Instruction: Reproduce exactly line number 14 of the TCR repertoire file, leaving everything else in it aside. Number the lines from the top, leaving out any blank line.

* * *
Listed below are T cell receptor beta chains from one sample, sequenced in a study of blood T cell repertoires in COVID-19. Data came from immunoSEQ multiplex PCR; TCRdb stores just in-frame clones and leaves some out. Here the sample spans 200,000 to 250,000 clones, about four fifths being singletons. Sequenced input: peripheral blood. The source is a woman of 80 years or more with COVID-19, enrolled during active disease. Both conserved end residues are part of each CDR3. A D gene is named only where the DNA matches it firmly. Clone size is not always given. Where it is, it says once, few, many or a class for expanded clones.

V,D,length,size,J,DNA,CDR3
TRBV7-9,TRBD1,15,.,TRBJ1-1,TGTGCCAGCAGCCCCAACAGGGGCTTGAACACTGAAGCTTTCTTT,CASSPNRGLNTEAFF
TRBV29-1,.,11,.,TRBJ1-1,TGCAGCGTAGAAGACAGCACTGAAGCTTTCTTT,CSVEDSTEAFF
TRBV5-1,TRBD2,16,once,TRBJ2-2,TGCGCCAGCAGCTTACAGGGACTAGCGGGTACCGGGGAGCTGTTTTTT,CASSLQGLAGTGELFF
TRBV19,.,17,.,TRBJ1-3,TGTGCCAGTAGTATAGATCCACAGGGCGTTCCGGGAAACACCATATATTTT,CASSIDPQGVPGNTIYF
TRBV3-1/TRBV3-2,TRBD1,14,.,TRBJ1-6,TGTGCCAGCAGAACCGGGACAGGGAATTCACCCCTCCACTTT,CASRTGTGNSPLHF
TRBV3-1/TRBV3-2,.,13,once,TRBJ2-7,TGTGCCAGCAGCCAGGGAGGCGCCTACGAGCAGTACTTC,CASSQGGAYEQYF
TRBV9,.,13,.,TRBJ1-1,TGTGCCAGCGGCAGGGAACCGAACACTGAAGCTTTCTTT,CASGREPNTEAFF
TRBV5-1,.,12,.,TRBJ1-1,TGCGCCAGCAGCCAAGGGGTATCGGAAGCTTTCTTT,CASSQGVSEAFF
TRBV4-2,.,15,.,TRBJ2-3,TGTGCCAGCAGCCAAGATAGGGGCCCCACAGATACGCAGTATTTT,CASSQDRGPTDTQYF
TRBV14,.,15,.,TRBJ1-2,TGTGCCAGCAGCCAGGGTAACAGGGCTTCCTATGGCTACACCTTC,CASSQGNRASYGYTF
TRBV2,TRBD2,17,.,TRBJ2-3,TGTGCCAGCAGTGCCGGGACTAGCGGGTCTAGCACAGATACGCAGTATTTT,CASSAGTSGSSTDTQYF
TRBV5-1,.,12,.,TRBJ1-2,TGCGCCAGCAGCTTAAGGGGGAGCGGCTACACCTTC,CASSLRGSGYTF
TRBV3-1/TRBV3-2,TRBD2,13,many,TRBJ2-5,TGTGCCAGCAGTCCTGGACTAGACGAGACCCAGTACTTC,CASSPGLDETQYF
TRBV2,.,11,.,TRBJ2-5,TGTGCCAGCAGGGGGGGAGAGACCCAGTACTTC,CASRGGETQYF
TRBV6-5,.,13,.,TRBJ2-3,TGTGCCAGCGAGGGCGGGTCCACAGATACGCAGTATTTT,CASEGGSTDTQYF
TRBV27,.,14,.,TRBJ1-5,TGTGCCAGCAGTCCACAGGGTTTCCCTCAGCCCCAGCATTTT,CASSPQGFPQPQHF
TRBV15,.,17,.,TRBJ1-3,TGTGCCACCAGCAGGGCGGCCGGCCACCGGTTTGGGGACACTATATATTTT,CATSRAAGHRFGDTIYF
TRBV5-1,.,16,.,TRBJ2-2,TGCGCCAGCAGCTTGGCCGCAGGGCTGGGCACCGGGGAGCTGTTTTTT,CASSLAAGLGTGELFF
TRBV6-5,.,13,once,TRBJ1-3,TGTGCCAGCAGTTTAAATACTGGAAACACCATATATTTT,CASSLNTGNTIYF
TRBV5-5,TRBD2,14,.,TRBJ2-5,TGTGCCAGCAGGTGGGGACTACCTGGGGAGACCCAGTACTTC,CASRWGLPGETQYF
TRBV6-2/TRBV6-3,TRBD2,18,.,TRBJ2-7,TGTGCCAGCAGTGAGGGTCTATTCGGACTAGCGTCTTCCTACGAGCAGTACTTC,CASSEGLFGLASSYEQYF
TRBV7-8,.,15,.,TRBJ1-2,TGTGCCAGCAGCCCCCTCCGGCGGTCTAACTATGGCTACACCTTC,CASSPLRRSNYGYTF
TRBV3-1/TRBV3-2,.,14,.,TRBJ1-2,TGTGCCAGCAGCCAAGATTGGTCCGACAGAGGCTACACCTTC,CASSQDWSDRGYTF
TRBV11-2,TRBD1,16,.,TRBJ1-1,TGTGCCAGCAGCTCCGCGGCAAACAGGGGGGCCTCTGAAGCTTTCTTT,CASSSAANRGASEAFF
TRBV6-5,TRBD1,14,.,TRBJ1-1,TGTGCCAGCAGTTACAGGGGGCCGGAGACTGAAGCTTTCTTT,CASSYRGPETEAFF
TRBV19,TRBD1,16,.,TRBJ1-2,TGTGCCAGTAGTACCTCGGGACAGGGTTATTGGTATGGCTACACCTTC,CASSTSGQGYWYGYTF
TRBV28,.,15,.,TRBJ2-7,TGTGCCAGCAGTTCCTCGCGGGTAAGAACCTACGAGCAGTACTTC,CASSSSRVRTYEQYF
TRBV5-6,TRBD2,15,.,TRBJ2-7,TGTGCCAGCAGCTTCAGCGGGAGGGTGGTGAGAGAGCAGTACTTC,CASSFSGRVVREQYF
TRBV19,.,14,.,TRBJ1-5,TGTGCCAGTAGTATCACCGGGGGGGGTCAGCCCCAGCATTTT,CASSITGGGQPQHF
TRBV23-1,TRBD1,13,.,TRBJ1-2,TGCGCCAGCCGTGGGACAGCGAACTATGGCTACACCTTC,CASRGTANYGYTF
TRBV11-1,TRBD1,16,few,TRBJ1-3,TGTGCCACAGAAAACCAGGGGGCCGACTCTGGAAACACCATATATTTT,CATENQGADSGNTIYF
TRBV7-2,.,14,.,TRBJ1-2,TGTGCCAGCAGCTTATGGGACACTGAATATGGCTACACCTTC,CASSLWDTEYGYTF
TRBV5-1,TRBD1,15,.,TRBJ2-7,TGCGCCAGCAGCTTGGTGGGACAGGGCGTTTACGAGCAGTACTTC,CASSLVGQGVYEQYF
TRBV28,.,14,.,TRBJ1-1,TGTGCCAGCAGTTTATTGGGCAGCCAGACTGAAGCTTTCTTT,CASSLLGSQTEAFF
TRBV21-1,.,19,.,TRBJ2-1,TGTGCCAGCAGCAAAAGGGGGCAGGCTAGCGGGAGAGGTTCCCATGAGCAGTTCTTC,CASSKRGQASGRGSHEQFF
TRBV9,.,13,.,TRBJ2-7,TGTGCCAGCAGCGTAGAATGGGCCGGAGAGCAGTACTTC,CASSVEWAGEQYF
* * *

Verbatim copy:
TRBV5-1,.,12,.,TRBJ1-2,TGCGCCAGCAGCTTAAGGGGGAGCGGCTACACCTTC,CASSLRGSGYTF